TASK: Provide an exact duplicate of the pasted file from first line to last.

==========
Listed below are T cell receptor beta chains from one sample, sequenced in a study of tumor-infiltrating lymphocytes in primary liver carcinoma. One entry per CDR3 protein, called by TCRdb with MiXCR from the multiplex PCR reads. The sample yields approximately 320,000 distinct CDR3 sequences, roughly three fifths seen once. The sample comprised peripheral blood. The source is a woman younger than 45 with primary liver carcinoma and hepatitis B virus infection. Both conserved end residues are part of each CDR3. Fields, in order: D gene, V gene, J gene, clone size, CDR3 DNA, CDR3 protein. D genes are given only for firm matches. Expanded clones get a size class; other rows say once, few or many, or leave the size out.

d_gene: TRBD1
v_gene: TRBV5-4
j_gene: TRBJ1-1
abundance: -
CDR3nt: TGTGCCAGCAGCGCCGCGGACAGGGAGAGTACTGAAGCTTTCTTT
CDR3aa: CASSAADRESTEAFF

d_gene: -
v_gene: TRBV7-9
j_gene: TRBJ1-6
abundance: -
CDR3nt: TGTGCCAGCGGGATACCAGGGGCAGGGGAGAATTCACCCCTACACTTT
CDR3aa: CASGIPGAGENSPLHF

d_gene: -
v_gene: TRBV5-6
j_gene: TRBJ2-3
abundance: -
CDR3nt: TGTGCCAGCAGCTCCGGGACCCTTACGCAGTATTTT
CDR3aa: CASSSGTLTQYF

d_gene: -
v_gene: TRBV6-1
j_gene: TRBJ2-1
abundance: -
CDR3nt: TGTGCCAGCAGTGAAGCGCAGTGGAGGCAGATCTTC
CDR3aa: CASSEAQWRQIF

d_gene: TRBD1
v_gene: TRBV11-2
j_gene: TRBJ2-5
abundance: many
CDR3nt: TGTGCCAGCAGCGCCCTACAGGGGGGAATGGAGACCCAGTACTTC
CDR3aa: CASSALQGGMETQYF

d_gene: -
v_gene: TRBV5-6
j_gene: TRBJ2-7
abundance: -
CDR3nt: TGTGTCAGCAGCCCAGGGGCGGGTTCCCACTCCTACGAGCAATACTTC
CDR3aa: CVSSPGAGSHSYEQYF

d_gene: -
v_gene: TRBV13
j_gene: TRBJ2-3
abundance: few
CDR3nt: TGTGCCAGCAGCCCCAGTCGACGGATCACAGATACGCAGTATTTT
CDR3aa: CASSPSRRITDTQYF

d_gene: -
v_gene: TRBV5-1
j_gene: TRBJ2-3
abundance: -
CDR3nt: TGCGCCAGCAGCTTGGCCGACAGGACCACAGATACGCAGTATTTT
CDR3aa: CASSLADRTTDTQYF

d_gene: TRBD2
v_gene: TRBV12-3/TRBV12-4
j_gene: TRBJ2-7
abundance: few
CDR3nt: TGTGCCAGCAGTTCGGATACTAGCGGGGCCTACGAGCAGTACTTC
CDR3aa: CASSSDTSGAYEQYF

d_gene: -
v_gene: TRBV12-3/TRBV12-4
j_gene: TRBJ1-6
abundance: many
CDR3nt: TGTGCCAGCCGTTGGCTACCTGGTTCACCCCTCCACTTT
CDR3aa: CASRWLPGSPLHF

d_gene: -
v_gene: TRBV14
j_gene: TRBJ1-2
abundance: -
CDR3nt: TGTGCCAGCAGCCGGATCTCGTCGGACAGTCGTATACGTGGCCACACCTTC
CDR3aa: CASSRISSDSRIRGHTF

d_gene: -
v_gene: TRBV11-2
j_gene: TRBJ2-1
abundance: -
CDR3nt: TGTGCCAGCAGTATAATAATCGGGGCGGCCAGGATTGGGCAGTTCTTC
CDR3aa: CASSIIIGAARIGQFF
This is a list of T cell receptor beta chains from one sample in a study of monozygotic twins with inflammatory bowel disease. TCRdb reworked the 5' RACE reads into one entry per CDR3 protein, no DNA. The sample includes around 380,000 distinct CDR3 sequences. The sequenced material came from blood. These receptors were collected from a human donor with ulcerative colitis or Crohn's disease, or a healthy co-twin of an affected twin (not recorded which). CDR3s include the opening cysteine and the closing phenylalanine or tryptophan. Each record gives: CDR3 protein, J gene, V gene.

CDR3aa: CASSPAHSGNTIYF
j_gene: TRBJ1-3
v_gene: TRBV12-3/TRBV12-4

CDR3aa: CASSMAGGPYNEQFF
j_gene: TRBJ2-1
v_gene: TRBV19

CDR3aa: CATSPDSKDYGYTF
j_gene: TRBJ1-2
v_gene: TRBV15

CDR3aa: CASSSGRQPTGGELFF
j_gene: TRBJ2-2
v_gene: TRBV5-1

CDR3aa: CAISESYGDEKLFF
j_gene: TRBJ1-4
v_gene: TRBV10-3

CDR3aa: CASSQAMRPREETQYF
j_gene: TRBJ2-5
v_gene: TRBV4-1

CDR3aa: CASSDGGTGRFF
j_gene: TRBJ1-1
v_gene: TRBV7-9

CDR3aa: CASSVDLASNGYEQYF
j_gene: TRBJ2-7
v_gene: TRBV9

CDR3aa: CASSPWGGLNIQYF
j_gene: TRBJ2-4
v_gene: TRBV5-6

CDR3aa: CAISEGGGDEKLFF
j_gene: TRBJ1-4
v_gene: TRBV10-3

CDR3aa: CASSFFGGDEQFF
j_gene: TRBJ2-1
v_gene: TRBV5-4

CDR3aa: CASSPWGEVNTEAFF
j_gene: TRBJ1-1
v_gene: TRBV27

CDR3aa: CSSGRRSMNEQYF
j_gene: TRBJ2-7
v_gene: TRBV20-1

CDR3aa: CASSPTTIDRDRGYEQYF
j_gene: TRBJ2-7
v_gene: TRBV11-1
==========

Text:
Listed below are T cell receptor beta chains from one sample, sequenced in a study of tumor-infiltrating lymphocytes in primary liver carcinoma. One entry per CDR3 protein, called by TCRdb with MiXCR from the multiplex PCR reads. The sample yields approximately 320,000 distinct CDR3 sequences, roughly three fifths seen once. The sample comprised peripheral blood. The source is a woman younger than 45 with primary liver carcinoma and hepatitis B virus infection. Both conserved end residues are part of each CDR3. Fields, in order: D gene, V gene, J gene, clone size, CDR3 DNA, CDR3 protein. D genes are given only for firm matches. Expanded clones get a size class; other rows say once, few or many, or leave the size out.

d_gene: TRBD1
v_gene: TRBV5-4
j_gene: TRBJ1-1
abundance: -
CDR3nt: TGTGCCAGCAGCGCCGCGGACAGGGAGAGTACTGAAGCTTTCTTT
CDR3aa: CASSAADRESTEAFF

d_gene: -
v_gene: TRBV7-9
j_gene: TRBJ1-6
abundance: -
CDR3nt: TGTGCCAGCGGGATACCAGGGGCAGGGGAGAATTCACCCCTACACTTT
CDR3aa: CASGIPGAGENSPLHF

d_gene: -
v_gene: TRBV5-6
j_gene: TRBJ2-3
abundance: -
CDR3nt: TGTGCCAGCAGCTCCGGGACCCTTACGCAGTATTTT
CDR3aa: CASSSGTLTQYF

d_gene: -
v_gene: TRBV6-1
j_gene: TRBJ2-1
abundance: -
CDR3nt: TGTGCCAGCAGTGAAGCGCAGTGGAGGCAGATCTTC
CDR3aa: CASSEAQWRQIF

d_gene: TRBD1
v_gene: TRBV11-2
j_gene: TRBJ2-5
abundance: many
CDR3nt: TGTGCCAGCAGCGCCCTACAGGGGGGAATGGAGACCCAGTACTTC
CDR3aa: CASSALQGGMETQYF

d_gene: -
v_gene: TRBV5-6
j_gene: TRBJ2-7
abundance: -
CDR3nt: TGTGTCAGCAGCCCAGGGGCGGGTTCCCACTCCTACGAGCAATACTTC
CDR3aa: CVSSPGAGSHSYEQYF

d_gene: -
v_gene: TRBV13
j_gene: TRBJ2-3
abundance: few
CDR3nt: TGTGCCAGCAGCCCCAGTCGACGGATCACAGATACGCAGTATTTT
CDR3aa: CASSPSRRITDTQYF

d_gene: -
v_gene: TRBV5-1
j_gene: TRBJ2-3
abundance: -
CDR3nt: TGCGCCAGCAGCTTGGCCGACAGGACCACAGATACGCAGTATTTT
CDR3aa: CASSLADRTTDTQYF

d_gene: TRBD2
v_gene: TRBV12-3/TRBV12-4
j_gene: TRBJ2-7
abundance: few
CDR3nt: TGTGCCAGCAGTTCGGATACTAGCGGGGCCTACGAGCAGTACTTC
CDR3aa: CASSSDTSGAYEQYF

d_gene: -
v_gene: TRBV12-3/TRBV12-4
j_gene: TRBJ1-6
abundance: many
CDR3nt: TGTGCCAGCCGTTGGCTACCTGGTTCACCCCTCCACTTT
CDR3aa: CASRWLPGSPLHF

d_gene: -
v_gene: TRBV14
j_gene: TRBJ1-2
abundance: -
CDR3nt: TGTGCCAGCAGCCGGATCTCGTCGGACAGTCGTATACGTGGCCACACCTTC
CDR3aa: CASSRISSDSRIRGHTF

d_gene: -
v_gene: TRBV11-2
j_gene: TRBJ2-1
abundance: -
CDR3nt: TGTGCCAGCAGTATAATAATCGGGGCGGCCAGGATTGGGCAGTTCTTC
CDR3aa: CASSIIIGAARIGQFF
This is a list of T cell receptor beta chains from one sample in a study of monozygotic twins with inflammatory bowel disease. TCRdb reworked the 5' RACE reads into one entry per CDR3 protein, no DNA. The sample includes around 380,000 distinct CDR3 sequences. The sequenced material came from blood. These receptors were collected from a human donor with ulcerative colitis or Crohn's disease, or a healthy co-twin of an affected twin (not recorded which). CDR3s include the opening cysteine and the closing phenylalanine or tryptophan. Each record gives: CDR3 protein, J gene, V gene.

CDR3aa: CASSPAHSGNTIYF
j_gene: TRBJ1-3
v_gene: TRBV12-3/TRBV12-4

CDR3aa: CASSMAGGPYNEQFF
j_gene: TRBJ2-1
v_gene: TRBV19

CDR3aa: CATSPDSKDYGYTF
j_gene: TRBJ1-2
v_gene: TRBV15

CDR3aa: CASSSGRQPTGGELFF
j_gene: TRBJ2-2
v_gene: TRBV5-1

CDR3aa: CAISESYGDEKLFF
j_gene: TRBJ1-4
v_gene: TRBV10-3

CDR3aa: CASSQAMRPREETQYF
j_gene: TRBJ2-5
v_gene: TRBV4-1

CDR3aa: CASSDGGTGRFF
j_gene: TRBJ1-1
v_gene: TRBV7-9

CDR3aa: CASSVDLASNGYEQYF
j_gene: TRBJ2-7
v_gene: TRBV9

CDR3aa: CASSPWGGLNIQYF
j_gene: TRBJ2-4
v_gene: TRBV5-6

CDR3aa: CAISEGGGDEKLFF
j_gene: TRBJ1-4
v_gene: TRBV10-3

CDR3aa: CASSFFGGDEQFF
j_gene: TRBJ2-1
v_gene: TRBV5-4

CDR3aa: CASSPWGEVNTEAFF
j_gene: TRBJ1-1
v_gene: TRBV27

CDR3aa: CSSGRRSMNEQYF
j_gene: TRBJ2-7
v_gene: TRBV20-1

CDR3aa: CASSPTTIDRDRGYEQYF
j_gene: TRBJ2-7
v_gene: TRBV11-1